The Third Sunday of Advent
16 December 2012
St. Michael’s Church, Ardaghey, 10.00 am.
My dear friends,
A lone gunman stepped out of the car. He rested his rifle on the car door and aimed it at the Church. Through the wide open doors he could see right up the long aisle to his target, a priest who was just finished his homily at Mass that morning. A shot rang out which ended the life of Oscar Romero, Archbishop of San Salvador, in Central America. It was 24 March 1980, almost thirty three years ago.
During the previous three years, Oscar Romero had preached the gospel to his people, and had spoken courageously about all the evils that were destroying his country. The Archdiocese had a radio station, and he used this to speak to and reach his people. The poor welcomed him as the voice of those who had no voice. The rich and powerful of his fellow countrymen publicly denounced him as a communist and an enemy of the state.
Romero pointed out to them that he never preached violence except the violence of that love which left Jesus nailed to the cross, or the violence we may have to do to ourselves to overcome our selfishness. The authorities often tried to jam his radio transmissions but he never gave up, and the poor of El Salvador hung on to his every word. He said to them that most people would be content with nice pious aspirations that are not too demanding, but he claimed that if these rarely hurt anyone, likewise they rarely helped anyone either. The Gospel, he said, was demanding, challenging us to be courageous even if it ultimately cost us our blood.
This sounds very like the message which John the Baptist brought to his contemporaries. Just like with Archbishop Romero, many of his hearers regarded John as a messenger from God; others dismissed him as a madman and a troublemaker. The Gospel reading tells us that the people asked John, “What must we do to make ourselves ready to meet the Lord when he comes?” He answered each group in the context of their own life and work, whether they were soldiers, tax collectors or ordinary citizens. He gave simple Gospel answers. They were to share with the poor. They should never exploit others for money or power or position. He told them that true wealth, true influence and true power were spiritual in nature and not matters of money and force.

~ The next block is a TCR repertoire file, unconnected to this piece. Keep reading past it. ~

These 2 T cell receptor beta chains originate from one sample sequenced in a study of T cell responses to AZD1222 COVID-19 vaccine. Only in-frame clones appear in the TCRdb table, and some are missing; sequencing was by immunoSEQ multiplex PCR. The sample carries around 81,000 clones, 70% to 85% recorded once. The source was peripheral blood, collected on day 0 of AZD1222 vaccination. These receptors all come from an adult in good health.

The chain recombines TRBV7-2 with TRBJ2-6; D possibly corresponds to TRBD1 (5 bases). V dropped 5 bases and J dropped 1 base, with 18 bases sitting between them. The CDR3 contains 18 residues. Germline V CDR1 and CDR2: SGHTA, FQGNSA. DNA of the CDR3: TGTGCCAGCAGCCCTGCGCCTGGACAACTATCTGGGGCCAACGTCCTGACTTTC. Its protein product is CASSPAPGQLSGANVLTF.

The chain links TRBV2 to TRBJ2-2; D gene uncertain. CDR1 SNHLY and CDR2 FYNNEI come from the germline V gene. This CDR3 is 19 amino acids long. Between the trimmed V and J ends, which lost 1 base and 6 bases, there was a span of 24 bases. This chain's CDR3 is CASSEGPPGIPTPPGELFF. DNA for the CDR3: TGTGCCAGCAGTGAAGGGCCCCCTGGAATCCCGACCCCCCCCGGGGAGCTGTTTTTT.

Some twenty centuries later, and in our own time, Oscar Romero and the Church give the same message to their people. The Church, in passing on the self-revelation of God through Jesus Christ, tells us not to sin by misusing money. It says to those with political power – do not misuse your political influence nor your power. In any human life, we can be tempted to misuse our power over others, and this misuse of power can bring great suffering to many people.
So what must we do? John the Baptist told the tax collectors not to charge the people excess, which many of them were doing to boost their income. He told the soldiers that, even if their pay and conditions were relatively poor, it was wrong for them to use extortion and intimidation to squeeze more money from the people. True religion is not a matter of following customs and rituals. Rather it is a matter of living and witnessing to what is good and right in daily life, whatever the personal cost. Playtime was over. It was no longer enough to go through the religious motions. It was time to stand up and be counted as God’s people with God-centred lifestyles. It is not good enough for the religious believer to do good only to those he likes and ride roughshod over others who are in his way.
If we have no sense of God, or no sense of justice, we will most likely fall into lazy ways of living. The Gospel will be no more than a storybook. It will have no power over us, to touch our hearts or bring us to life. During the Advent season of 1978, Oscar Romero said, “Advent should help us to discover in each brother or sister we greet, in each friend whose hand we shake, in each poor person in need, the face of Christ. They are Christ; and whatever is done to them, Christ will take as done to him.” A bullet ended his life, but could not still his voice. The voice is the voice of conscience which speaks inside all of us. It is ultimately the voice of God, speaking through human instruments.
The voice still asks, “What must I do?” I have to admit that the way I celebrate Christ’s birth is, if I could recognise it, a demonstration of what I believe to be the more important values in life which affect not only me but many others. Christmas time may be saying to me “Follow me,” and may find me lacking in courage, conviction and generosity. I may not be strong enough to stand up and be counted for what is good and lasting in the world that God loved so much that he sacrificed his only son for it. “The Lord your God is in your midst, he will renew you by his love.” So said Barach. John the Baptist repeated the message, as did Archbishop Oscar Romero.
+Liam S. MacDaid
16 December 2012